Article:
Scientists to Study How Hemp Reacts in Space
Hold on to your CBD-infused lattes, because cannabis is going to space.
Front Range Biosciences, an agricultural technology company, has partnered with the University of Colorado, Boulder to send 480 hemp and coffee plant cultures to the International Space Station (ISS).
“This is one of the first times anyone is researching the effects of microgravity and spaceflight on hemp and coffee cell cultures,” said Dr. Jonathan Vaught, Co-Founder and CEO of Front Range Biosciences in a press release. “There is science to support the theory that plants in space experience mutations. This is an opportunity to see whether those mutations hold up once brought back to earth and if there are new commercial applications.”
The goal of the experiments is to see if zero gravity and radiation will mutate or genetically alter the coffee and hemp plants. Scientists will be able to see how the plants react to the stress of space travel. The research could help scientists develop plants that can endure drought and cold. On Earth, that could mean developing more resilient crops that can be grown in environments that don’t normally support hemp growth.
“We envision this to be the first of many experiments together,” said Louis Stodieck, Chief Scientist of BioServe Space Technologies at the University of Colorado, Boulder. “In the future, we plan for the crew to harvest and preserve the plants at different points in their grow-cycle so we can analyze which metabolic pathways are turned on and turned off. This is a fascinating area of study that has considerable potential.”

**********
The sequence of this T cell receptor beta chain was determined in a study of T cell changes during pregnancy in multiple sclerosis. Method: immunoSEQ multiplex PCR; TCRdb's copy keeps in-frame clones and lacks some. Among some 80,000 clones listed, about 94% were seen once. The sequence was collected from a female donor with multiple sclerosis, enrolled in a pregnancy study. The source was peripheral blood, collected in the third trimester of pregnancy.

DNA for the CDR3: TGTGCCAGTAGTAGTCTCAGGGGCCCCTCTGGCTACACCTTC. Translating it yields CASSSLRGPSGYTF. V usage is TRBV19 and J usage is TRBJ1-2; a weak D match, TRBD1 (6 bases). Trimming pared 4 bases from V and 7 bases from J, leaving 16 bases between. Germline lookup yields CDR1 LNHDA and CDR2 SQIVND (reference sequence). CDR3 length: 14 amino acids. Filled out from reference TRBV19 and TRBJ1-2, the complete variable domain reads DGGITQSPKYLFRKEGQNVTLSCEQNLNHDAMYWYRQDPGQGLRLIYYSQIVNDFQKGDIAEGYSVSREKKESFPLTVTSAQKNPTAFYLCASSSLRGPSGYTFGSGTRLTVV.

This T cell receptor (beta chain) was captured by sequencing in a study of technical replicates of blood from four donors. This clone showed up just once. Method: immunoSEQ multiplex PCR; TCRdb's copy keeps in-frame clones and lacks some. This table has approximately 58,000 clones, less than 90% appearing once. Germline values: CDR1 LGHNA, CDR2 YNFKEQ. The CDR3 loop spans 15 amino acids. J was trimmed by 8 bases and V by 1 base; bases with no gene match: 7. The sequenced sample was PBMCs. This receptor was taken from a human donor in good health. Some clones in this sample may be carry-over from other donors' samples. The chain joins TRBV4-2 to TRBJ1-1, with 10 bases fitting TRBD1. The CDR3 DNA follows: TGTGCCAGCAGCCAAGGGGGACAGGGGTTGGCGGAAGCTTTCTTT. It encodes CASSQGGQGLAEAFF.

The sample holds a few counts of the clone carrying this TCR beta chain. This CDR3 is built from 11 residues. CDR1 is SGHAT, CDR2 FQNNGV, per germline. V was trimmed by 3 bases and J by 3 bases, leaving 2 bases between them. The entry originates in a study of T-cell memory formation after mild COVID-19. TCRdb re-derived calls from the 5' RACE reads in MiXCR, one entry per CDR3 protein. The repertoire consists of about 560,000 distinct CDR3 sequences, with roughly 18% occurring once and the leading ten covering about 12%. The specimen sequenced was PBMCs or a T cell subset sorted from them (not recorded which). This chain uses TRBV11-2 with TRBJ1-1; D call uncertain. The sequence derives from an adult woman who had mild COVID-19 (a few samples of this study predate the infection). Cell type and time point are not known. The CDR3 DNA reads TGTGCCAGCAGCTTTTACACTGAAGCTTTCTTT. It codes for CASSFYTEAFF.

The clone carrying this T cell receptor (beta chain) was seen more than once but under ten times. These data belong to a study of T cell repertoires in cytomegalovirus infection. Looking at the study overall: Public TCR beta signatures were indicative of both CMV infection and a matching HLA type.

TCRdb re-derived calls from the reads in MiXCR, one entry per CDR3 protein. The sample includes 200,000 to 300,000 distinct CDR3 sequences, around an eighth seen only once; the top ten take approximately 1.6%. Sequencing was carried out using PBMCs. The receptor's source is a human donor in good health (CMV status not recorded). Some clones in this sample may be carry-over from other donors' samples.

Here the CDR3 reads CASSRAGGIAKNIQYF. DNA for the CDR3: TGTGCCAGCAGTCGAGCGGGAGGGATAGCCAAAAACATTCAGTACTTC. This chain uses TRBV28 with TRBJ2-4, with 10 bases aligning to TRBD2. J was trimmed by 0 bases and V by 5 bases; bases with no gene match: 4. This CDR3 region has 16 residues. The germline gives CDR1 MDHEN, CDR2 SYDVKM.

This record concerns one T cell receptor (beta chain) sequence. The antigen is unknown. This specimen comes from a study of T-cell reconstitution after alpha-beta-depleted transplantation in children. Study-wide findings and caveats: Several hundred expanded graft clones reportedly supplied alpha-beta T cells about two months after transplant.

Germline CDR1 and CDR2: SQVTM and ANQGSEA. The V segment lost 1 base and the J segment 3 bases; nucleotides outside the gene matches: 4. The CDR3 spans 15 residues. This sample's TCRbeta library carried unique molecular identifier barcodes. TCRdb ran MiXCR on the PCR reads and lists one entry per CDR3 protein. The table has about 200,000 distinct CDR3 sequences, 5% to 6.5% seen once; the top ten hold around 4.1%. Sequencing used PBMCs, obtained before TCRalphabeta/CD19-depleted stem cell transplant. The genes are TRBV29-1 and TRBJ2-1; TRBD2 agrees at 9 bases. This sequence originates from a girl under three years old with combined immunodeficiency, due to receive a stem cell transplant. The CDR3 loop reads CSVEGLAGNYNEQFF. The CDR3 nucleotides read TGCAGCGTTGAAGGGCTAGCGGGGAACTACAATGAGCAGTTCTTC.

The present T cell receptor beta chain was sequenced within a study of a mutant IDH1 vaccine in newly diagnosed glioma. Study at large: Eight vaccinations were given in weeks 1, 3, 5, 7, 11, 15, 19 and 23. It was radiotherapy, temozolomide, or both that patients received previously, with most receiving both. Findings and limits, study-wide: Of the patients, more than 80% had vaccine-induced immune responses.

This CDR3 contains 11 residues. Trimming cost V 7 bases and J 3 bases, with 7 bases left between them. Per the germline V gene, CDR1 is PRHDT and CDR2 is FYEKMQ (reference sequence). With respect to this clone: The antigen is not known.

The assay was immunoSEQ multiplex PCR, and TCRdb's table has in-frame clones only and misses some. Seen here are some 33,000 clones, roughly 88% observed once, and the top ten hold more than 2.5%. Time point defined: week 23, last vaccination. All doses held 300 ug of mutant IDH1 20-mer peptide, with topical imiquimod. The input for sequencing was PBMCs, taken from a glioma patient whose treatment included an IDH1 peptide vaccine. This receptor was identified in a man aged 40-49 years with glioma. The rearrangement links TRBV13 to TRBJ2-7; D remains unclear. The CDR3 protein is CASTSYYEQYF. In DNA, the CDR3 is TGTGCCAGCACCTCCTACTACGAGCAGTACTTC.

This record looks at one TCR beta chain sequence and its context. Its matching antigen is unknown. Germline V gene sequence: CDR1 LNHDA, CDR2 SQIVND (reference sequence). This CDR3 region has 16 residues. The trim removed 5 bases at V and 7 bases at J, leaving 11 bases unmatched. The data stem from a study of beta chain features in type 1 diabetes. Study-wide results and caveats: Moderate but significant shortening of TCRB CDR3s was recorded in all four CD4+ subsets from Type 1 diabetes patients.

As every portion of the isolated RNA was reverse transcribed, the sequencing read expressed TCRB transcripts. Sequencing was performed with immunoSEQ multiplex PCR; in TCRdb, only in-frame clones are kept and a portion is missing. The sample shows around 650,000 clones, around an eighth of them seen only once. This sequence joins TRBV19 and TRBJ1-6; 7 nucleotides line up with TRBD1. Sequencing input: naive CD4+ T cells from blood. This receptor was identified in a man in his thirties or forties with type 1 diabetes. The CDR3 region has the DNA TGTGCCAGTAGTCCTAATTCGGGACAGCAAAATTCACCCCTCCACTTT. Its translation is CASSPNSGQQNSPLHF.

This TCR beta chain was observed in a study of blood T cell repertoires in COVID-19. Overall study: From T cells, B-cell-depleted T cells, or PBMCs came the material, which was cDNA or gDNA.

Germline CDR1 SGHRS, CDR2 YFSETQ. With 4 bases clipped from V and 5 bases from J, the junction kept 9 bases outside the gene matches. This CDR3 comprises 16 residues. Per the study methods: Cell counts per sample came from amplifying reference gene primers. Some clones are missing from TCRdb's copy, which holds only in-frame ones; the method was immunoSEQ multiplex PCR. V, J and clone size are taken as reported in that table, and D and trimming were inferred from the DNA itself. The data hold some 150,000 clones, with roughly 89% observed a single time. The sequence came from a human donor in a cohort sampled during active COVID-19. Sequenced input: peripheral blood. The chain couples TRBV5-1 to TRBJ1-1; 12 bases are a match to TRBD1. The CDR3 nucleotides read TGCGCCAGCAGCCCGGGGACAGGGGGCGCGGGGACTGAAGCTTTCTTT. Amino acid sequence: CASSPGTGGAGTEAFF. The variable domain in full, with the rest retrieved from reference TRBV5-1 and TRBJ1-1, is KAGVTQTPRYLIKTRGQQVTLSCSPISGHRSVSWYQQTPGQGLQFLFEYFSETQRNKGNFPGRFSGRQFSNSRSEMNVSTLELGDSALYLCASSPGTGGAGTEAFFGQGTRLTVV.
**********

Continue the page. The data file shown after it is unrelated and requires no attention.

The hemp and coffee cultures will travel to the ISS aboard SpaceX CRS-20 in March 2020. The incubated cells will spend a month is space before returning to Earth to be analyzed by Front Range Biosciences.
“In the future, we plan for the crew to harvest and preserve the plants at different points in their grow-cycle, so we can analyze which metabolic pathways are turned on and turned off,” Louis Stodieck, director of BioServe Space Technologies at the University of Colorado, Boulder, said in a statement. “This is a fascinating area of study that has considerable potential.”
The passage of the 2018 Farm Bill removed hemp as a Schedule I substance, legalized the production of hemp, and removed barriers to federal research. Hemp is a type of cannabis plant that contains less than 0.3 percent THC and has a variety of uses, including in textiles, bioplastics and biofuel, food, and insulation.
Hemp also contains high concentrations of CBD and other non-intoxicating cannabinoids.
While scientific research on hemp in space is in its early stages, it’s not the first time cannabis has left Earth. Earlier this year, Space Tango sent hemp seeds to the ISS for a series of experiments. The hemp seeds were sent back to Earth and planted for another series of experiments. The results have not yet been published.